Informed by an understanding of media archaeology and working in collaboration with new media theorist Jussi Parikka, it makes visible a return to the underground as a kind of sanctuary for new technologies, aligning histories of cold war infrastructures and the technologies developed during this period with current communication systems of the present and speculative near futures. The film aims to make evident the link between digital devices, geological materials and deep time or geologic time. This location, housed inside granite rock formed millions of years ago which Stockholm is built upon and carved into, now becomes the container for hard-drives and computational systems on which information is stored, the very devices themselves being made up of metals, ores and rare earth minerals.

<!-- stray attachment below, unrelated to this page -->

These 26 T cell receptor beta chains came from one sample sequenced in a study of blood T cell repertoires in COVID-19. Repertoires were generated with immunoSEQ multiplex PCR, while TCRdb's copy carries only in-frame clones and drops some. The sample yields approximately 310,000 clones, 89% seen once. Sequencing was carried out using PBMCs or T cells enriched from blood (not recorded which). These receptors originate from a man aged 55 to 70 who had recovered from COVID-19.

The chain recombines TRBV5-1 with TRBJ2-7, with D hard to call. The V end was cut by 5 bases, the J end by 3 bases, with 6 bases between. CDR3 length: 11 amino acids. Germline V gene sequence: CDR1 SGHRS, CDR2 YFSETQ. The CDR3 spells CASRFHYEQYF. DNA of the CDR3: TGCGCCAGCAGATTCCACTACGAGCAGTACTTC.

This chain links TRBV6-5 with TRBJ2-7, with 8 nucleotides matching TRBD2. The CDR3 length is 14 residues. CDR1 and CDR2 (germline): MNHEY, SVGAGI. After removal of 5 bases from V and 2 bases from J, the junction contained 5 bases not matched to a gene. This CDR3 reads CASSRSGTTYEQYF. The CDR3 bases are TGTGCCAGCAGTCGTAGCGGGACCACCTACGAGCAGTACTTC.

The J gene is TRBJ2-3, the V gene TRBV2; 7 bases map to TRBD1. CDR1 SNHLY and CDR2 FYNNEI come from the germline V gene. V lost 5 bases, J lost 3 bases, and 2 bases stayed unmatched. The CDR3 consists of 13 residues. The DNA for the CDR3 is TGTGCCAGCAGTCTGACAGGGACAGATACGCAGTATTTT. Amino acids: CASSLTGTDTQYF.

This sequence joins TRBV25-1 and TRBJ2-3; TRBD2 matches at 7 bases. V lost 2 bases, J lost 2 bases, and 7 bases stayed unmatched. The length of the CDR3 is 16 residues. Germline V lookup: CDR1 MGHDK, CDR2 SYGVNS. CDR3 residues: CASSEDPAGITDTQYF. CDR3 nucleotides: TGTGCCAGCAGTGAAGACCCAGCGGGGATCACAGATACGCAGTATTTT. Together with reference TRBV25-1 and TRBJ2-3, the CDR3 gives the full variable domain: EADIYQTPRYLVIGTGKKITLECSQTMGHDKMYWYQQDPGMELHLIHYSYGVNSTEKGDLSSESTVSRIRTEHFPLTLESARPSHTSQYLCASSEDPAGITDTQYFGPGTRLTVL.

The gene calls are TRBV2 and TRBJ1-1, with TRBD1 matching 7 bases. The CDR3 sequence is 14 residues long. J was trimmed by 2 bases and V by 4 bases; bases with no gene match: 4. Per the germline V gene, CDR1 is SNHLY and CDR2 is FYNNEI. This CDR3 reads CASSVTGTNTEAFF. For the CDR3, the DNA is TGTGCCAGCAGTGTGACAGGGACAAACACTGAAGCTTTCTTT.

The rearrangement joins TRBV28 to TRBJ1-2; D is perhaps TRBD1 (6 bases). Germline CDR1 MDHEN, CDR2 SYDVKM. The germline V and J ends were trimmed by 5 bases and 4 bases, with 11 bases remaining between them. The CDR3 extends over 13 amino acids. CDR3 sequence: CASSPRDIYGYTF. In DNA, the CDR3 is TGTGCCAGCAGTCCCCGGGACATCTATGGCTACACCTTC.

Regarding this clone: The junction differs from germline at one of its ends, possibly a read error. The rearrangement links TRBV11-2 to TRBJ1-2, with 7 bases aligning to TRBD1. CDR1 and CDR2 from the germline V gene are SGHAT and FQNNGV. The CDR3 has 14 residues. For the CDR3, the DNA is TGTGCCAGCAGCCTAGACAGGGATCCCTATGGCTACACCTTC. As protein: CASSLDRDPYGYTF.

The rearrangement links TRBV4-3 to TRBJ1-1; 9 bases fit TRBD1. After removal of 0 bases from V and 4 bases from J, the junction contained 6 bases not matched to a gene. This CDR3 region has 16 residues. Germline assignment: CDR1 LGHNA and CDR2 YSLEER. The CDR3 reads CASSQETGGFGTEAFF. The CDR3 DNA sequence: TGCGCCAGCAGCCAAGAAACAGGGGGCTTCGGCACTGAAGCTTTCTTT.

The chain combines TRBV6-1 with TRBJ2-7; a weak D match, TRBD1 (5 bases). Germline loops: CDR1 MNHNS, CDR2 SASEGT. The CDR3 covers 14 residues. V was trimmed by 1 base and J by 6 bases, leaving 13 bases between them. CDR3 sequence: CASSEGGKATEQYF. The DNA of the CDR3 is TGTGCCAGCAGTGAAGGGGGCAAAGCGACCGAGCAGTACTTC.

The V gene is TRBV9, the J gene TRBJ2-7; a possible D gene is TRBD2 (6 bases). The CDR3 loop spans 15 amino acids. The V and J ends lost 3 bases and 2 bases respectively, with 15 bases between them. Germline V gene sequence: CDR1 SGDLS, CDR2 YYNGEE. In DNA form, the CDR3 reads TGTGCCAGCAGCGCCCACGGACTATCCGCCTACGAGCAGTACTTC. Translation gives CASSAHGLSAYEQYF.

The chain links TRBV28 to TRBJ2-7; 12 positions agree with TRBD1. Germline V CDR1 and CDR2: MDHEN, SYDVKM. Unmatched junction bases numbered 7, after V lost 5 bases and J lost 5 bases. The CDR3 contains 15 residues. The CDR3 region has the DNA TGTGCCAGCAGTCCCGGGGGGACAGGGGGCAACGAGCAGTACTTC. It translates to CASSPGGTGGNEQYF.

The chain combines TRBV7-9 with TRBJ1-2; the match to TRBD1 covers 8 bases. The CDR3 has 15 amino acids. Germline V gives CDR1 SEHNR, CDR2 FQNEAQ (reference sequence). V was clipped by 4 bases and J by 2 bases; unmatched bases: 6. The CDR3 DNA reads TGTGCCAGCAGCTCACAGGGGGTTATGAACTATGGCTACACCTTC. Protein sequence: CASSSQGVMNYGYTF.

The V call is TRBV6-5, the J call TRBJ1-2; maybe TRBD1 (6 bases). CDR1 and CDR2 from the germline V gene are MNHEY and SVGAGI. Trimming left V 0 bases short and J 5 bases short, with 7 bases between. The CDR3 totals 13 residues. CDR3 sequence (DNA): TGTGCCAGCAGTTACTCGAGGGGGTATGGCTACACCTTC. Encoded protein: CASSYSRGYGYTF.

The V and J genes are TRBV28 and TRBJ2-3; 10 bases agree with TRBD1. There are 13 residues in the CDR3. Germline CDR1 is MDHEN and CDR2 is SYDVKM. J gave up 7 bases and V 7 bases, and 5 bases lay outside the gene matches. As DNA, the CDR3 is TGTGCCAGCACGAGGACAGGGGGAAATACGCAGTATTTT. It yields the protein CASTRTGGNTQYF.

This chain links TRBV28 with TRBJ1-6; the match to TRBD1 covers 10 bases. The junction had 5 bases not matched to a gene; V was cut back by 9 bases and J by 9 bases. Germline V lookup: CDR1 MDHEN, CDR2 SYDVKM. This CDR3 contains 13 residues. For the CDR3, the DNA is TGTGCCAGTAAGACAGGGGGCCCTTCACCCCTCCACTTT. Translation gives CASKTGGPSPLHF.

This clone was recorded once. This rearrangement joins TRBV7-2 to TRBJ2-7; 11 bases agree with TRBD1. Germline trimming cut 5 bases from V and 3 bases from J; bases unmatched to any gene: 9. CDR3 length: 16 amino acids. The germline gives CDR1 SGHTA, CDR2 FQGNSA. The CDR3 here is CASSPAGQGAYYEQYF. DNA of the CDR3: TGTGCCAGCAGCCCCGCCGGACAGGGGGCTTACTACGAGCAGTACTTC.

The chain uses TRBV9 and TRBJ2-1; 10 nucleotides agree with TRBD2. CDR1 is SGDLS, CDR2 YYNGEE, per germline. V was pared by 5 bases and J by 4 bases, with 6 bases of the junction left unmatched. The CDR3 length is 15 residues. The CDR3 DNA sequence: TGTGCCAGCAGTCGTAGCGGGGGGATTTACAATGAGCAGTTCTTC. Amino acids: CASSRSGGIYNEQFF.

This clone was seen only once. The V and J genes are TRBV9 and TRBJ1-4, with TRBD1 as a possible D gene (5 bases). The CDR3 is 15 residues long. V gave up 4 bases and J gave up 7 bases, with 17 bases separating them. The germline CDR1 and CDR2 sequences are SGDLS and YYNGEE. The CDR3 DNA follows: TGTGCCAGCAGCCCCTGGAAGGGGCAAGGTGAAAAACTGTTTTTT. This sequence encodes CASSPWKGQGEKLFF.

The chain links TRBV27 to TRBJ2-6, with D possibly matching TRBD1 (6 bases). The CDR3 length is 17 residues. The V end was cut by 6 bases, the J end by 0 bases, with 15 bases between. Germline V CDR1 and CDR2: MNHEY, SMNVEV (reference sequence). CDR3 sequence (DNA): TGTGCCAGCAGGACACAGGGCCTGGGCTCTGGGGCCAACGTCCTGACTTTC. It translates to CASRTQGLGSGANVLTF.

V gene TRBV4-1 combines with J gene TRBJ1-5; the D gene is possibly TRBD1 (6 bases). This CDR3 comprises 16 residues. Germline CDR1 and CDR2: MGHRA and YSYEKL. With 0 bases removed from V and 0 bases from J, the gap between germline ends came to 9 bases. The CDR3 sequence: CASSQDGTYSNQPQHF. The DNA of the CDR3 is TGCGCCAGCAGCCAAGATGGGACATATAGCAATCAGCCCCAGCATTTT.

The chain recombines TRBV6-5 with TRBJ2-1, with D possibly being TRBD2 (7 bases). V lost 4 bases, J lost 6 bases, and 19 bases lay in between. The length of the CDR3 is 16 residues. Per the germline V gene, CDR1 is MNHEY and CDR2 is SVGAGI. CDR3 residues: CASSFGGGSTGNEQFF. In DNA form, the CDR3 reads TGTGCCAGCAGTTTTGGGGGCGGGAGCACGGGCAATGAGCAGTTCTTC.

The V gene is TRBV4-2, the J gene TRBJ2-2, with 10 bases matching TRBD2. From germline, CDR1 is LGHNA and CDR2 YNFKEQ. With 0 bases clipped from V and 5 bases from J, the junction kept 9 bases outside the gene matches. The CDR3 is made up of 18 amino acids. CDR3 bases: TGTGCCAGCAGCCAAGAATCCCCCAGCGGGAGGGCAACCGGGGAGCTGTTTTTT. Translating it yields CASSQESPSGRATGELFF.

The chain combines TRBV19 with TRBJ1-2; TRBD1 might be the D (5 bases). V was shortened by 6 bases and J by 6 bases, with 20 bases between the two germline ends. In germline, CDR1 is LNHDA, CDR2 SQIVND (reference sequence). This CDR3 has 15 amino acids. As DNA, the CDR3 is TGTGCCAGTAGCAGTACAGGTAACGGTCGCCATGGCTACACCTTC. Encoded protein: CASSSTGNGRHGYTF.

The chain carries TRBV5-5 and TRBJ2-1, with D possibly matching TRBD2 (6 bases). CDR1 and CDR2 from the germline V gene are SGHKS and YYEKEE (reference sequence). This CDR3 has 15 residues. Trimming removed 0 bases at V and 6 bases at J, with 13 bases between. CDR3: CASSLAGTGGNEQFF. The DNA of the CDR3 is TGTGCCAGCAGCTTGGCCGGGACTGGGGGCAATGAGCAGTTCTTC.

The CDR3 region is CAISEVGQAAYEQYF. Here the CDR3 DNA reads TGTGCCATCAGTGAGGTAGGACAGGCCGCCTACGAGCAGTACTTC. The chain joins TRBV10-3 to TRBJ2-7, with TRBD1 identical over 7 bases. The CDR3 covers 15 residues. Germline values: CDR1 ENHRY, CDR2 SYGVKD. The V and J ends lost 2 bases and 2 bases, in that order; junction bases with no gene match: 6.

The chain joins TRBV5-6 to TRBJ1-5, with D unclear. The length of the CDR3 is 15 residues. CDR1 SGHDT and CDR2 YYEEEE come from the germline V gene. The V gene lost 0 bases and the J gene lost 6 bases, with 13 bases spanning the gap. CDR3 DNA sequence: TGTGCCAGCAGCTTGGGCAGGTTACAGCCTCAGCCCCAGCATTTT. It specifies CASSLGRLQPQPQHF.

Sound was a very important part of this work and a medium that I am currently experimenting with much more. Sound is a really interesting device for making visible the structures of technology we cannot perceive visually which returns back to this idea of the ‘hidden’. Gathering vibrational and electromagnetic sound from the rock face above the data center as well as deep inside the server room itself, a soundscape has been created both revealing and processing the reverberations of the hidden environment.

Tell me about your latest project, and how you think it relates to the trajectory of your practice in general.